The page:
I didn’t change my name. As a result of a situation in another blog, one known to some who participate in this blog too, in which someone with an online alias began to harass and insult the blogger, I began to use my last name and first initial here, to assure that I would never say things online which I would not dare to say or which I would be ashamed of saying to your (collective “your”) face.

    If I had to choose between Aristotle, the deontologists and the consequentialists, I would opt for Aristotle myself. No argument there.

  120. s. wallerstein


    By the way, I never said that I never exploit or oppress anyone, but that I don’t wish to do so.

    Every time I buy a new computer, I indirectly contribute to the exploitation of the Chinese labor force.

    I’m sure that many more of my privileges are due to the fact that others are exploited or oppressed “for my benefit.”

    I think that I would be willing to live with fewer privileges and with a slower computer in exchange for a juster world, one in which as a bare minimum, everyone was paid a decent wage for a day’s work.

  121. Man does at all times only what he wills, and yet he does this necessarily. But this is because he already is what he wills.

  122. Re Curious 14th March:-

    Can you explain what exactly you mean by the expression “What he wills”? For instance is it being used in the context of our day to day common communication and language or alternatively perhaps, in a more sophisticated sense, as per Schopenhauer.?

  123. Schopenhauer is indeed the source Don.

    Schopenhauer set out to answer a question set by Norwegians (and of concern to certain Swedes): “Is it possible to demonstrate human free will from self-consciousness?”

    In short his answer was: ‘No’. He was quite a strict determinist at the phenomenal level.

    Still he seemed to maintain, commitment to some version of Kant’s ‘transcendental freedom’. And the underlying ‘thing-in-itself’ he did, as you hint at, term ‘will’. He thought (contra Kant) that we could get some ‘veiled sense’ of the thing-in-itself (he thought Kant was wrong to refer to ‘things’ in the plural) through inner experience of our ‘wills’ in action.

  124. Bringing things somewhat full circle. I posted a link at the beginning of this thread to a Youtube channel hosting a discussion between Father Copleston and Bryan Magee on Schopenhauer. Its actually a very good site for a number of television discussions including Martha Nussbaum on Aristotle and JP Stern on Nietzsche amongst others.

  125. Schopenhauer set out to answer a question set by Norwegians (and of concern to certain Swedes): “Is it possible to demonstrate human free will from self-consciousness?”

    Those pesky Scandinavians who think that they can change their environment at the whim of an arbitrary thought. Maybe it’s all that arctic air. I mean, who in their sane mind would colonize Gällivare rather than Bermuda? Ah, right, precious metals, the most sufficient reason throughout the ages…

  126. Re Curious March 15th Coplestone and Magee:-

    In the event that you, or anyone else for that matter, may not be familiar with Bryan Magee’s book “The Great Philosophers:- An introduction to Western Philosophy” I draw attention to it here. The book is based on a series of programmes first transmitted on TV by the BBC in 1987, There are in all 15 dialogues between Magee and one of the leading authorities on every philosopher. The book keeps close to the original dialogues but has been where thought necessary, enlarged upon and clarified by Magee and the particular leading authority. An excellent book, I referred to it frequently as an undergraduate to clarify many things which puzzled me and on occasions still consult it. It is still available on Abe Books at very small cost.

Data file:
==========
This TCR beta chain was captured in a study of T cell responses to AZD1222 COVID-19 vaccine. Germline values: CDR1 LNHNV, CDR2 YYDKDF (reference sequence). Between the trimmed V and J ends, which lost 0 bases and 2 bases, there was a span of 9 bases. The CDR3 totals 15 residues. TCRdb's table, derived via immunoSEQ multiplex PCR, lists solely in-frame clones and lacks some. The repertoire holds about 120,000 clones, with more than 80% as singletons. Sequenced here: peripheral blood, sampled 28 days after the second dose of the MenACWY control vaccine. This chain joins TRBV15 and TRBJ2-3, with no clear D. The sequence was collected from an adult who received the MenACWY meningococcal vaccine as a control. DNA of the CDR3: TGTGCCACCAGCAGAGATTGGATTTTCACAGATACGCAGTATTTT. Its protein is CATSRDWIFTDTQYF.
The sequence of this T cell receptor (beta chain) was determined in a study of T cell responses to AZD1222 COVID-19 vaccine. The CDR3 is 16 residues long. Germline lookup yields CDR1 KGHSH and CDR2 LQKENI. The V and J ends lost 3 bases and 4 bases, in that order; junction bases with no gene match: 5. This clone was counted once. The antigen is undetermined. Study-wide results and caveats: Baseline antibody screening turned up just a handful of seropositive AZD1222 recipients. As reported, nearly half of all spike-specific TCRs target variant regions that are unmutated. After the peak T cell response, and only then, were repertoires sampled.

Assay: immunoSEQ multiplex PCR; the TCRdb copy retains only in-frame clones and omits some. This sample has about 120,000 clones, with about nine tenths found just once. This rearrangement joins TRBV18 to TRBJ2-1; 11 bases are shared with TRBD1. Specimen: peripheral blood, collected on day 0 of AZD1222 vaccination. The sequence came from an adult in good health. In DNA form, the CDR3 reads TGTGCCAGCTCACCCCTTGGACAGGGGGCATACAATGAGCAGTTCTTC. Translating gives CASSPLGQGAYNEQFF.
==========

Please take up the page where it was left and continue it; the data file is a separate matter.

127. Hi Don,

    I had the Bryan Magee books years ago. There were actually 2 tv series and 2 corresponding books: the one you mention and an earlier series ‘Men of Ideas’ – which has been republished as ‘Talking Philosophy’ (which seems fair enough seeing as it has Iris Murdoch in it).

    I thoroughly recommend both of them too.

  128. Andreas,

    Pesky Scandinavians indeed, especially the Swedes. I’d never forgiven Sweden for causing dear old Descartes to die from his early rises in your cold weather.. but now it seems there may have have a more sinister cause..

  129. Re Curious
    Thanks for your reply. I have the other book somewhere here but cannot find it. Infuriating I need more shelf room.

  130. Oh, Bertrand Russell, how can such wisdom have resided in one mind?

  131. Ah Andreas,

    I did wonder if your mention of ‘free will’ might lead you back here somehow…

    This was a good thread, I miss the days when taxation was rarely mentioned, I’m sure I was of better humour then…

  132. Andreas,

    I’ve been reading about Jonas Salk, the chap that came up with the polio vaccine. I noted the following in an interview with and thought it might intrigue you. (I don;t know that the interview is a whole is central to your concerns but I’ll add a link). Hope all’s well with you. J

    “I judge things from an evolutionary perspective — “How does this serve and contribute to the process of our own evolution?” — rather than think of good and evil in moral terms. I see the triumph of good over evil as a manifestation of the error-correcting process of evolution. It is an attempt to get some distance from whence we have come and recognize that as we move into the future, it becomes necessary for us to think the way nature thinks. That’s why I speak about universal evolution and teleological evolution, because I think the process of evolution reflects the wisdom of nature. I see the need for wisdom to become operative. We need to try to put all of these things together in what I call an evolutionary philosophy of our time.”